One of the lesions related to the demineralization is the dental erosion, which is defined as chemical dissolution of dental tissues by a chemical process (acid or chelating agents) without the bacterial involvement21. The etiology of erosion is multifactorial and not fully understood. The most important sources of acids are those found in the diet, such as acidic foods and drinks20 and those originated from the stomach, like gastric acids from regurgitation and reflux disorders. Currently, the increased consumption of acidic foods and soft drinks is becoming an important factor for the development of erosive wear19.

The acidic attack leads to an irreversible loss of dental hard tissue, which is accompanied by a progressive softening of the surface19. This softened zone is more susceptible to mechanical forces, such as abrasion27; which in turn have little or no effect on sound dental hard tissues2.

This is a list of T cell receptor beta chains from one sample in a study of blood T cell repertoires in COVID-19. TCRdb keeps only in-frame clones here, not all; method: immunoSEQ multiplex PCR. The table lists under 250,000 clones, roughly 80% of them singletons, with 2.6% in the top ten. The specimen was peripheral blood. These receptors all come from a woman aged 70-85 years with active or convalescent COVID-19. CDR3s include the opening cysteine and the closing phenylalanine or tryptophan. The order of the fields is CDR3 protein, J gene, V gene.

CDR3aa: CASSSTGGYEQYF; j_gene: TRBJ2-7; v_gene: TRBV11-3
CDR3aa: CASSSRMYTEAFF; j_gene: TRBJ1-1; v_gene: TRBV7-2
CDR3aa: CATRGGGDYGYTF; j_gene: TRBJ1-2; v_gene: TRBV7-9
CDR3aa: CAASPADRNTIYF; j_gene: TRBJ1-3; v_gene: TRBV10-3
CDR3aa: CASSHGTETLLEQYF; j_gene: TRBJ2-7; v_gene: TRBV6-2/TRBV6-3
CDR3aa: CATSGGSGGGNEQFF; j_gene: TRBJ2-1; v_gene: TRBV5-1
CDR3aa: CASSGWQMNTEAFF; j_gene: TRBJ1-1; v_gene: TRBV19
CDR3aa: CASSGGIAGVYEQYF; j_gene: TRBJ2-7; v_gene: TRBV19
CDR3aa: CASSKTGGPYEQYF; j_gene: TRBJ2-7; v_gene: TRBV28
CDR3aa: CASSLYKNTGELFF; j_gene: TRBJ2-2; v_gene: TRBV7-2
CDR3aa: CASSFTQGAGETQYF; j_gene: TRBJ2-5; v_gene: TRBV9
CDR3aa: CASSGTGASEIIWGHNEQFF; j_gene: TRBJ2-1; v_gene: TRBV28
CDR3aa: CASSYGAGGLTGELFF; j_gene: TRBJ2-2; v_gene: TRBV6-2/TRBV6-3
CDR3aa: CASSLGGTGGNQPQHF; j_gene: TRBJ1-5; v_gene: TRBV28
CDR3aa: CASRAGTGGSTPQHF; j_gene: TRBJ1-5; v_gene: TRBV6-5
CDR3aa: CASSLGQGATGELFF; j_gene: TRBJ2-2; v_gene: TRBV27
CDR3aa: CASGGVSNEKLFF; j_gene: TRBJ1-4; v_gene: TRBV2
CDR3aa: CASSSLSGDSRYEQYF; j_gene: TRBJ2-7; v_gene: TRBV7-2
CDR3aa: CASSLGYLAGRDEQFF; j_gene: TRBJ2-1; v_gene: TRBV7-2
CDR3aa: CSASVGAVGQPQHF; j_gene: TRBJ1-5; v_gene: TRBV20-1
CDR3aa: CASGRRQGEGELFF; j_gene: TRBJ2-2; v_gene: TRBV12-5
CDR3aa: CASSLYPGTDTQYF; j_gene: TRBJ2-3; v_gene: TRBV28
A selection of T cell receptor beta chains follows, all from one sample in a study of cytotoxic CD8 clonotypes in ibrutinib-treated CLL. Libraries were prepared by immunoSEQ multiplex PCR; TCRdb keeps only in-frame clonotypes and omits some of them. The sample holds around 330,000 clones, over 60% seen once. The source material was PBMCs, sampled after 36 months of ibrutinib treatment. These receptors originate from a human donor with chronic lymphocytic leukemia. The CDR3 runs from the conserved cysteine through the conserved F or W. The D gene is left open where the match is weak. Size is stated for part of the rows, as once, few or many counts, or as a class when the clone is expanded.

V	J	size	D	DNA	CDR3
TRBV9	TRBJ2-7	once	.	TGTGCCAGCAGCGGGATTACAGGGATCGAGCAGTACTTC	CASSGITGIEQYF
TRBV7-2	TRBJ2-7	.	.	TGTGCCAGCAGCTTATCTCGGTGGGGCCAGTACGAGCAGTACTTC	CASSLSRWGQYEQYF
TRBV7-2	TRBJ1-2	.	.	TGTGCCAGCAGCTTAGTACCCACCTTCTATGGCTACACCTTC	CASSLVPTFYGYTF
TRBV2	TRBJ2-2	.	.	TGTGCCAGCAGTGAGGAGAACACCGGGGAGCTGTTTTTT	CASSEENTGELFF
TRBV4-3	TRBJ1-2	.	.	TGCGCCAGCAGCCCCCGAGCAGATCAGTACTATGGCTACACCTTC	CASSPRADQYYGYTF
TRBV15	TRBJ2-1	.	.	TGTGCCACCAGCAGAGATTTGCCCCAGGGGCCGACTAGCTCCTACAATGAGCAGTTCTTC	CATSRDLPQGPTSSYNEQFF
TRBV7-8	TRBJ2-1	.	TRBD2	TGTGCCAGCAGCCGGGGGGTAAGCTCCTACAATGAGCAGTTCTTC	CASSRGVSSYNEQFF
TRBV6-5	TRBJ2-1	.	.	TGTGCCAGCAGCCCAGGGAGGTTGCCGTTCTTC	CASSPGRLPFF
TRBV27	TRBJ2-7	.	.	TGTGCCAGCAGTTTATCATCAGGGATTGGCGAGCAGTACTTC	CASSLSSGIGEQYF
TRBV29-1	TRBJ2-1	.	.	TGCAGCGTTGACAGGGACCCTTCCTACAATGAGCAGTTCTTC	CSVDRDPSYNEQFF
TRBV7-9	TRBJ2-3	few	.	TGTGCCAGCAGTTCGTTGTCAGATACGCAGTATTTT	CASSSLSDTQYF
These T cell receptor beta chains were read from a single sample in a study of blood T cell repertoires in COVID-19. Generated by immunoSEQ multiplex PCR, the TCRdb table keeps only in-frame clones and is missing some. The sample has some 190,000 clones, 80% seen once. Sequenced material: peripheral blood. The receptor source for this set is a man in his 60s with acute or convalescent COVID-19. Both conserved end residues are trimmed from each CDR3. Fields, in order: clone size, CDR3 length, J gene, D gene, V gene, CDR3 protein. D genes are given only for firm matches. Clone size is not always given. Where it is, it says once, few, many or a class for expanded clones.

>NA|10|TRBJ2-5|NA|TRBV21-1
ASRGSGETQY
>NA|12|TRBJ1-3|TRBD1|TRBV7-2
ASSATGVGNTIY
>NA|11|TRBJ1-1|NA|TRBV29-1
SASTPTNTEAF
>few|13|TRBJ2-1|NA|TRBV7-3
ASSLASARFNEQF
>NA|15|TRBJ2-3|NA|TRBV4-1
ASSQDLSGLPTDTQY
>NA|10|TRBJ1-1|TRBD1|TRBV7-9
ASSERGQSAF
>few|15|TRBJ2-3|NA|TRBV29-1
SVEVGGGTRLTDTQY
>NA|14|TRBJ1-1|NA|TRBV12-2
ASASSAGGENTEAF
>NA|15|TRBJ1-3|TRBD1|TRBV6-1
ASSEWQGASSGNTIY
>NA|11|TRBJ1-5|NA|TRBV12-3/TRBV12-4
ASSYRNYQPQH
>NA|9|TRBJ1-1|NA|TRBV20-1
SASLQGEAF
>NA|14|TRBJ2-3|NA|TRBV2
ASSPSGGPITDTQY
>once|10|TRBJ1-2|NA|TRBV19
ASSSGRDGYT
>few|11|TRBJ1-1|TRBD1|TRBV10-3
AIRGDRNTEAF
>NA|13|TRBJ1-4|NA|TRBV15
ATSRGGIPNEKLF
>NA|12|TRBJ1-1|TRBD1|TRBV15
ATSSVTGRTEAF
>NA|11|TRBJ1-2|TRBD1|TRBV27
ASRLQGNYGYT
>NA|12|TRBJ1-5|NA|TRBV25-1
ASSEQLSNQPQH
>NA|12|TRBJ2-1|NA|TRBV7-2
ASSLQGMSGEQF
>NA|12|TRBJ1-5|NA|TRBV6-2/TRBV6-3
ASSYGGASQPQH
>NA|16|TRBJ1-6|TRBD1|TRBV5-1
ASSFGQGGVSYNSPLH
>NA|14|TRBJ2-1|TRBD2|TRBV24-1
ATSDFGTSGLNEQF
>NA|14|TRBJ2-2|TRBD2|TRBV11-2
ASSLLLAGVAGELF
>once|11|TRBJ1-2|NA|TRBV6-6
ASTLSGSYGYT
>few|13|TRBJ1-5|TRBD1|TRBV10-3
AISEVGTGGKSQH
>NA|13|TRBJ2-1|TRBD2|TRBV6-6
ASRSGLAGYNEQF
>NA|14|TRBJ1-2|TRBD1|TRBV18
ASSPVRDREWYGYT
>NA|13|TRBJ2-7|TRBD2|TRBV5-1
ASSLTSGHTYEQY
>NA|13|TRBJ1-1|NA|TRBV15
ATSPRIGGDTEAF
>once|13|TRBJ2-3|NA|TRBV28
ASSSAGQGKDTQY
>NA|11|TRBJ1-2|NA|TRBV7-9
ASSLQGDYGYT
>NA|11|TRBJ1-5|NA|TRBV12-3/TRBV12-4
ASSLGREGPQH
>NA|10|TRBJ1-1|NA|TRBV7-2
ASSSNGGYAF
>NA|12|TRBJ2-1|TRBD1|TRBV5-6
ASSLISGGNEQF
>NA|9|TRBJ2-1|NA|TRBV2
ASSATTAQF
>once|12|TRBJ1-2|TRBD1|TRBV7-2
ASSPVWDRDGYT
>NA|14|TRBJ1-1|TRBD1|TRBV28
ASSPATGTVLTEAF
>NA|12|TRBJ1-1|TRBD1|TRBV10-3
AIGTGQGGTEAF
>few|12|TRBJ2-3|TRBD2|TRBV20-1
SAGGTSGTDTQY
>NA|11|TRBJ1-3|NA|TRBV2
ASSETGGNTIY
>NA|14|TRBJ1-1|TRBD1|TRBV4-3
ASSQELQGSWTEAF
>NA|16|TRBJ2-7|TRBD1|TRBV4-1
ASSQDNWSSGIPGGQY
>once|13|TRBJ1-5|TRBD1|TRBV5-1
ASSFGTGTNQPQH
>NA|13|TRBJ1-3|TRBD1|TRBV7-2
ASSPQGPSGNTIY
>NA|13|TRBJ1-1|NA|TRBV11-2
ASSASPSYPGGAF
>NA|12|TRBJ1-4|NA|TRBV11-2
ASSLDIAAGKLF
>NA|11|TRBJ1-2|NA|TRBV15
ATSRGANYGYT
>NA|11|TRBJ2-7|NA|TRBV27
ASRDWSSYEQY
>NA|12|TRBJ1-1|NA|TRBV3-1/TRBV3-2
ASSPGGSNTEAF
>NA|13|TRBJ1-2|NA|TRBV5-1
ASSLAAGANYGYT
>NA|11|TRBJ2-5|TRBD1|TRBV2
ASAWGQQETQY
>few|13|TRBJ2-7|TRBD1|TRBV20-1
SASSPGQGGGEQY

Clinically, early enamel erosion appears as a smooth silky-shining glazed surface. Typical for erosions of the facial aspects of teeth is a ridge of enamel that separates the defect from the marginal gingival. Occlusal erosion is characterized by rounded cusps and concavities. Further progression of occlusal erosion lead to a distinct grooving of the cusps, and restorations are rising above the level of the adjacent tooth surface. In cases of severe erosion, the whole occlusal or facial morphology disappears. When the dentin is reached, it is common report of hypersensitivity to cold, heat and osmotic pressure. Other consequences of dental erosion are diastema, thin and fractured incisal edges, loss of vertical dimension, opened pseudobite and prominence of aesthetic restorations10.

Dental caries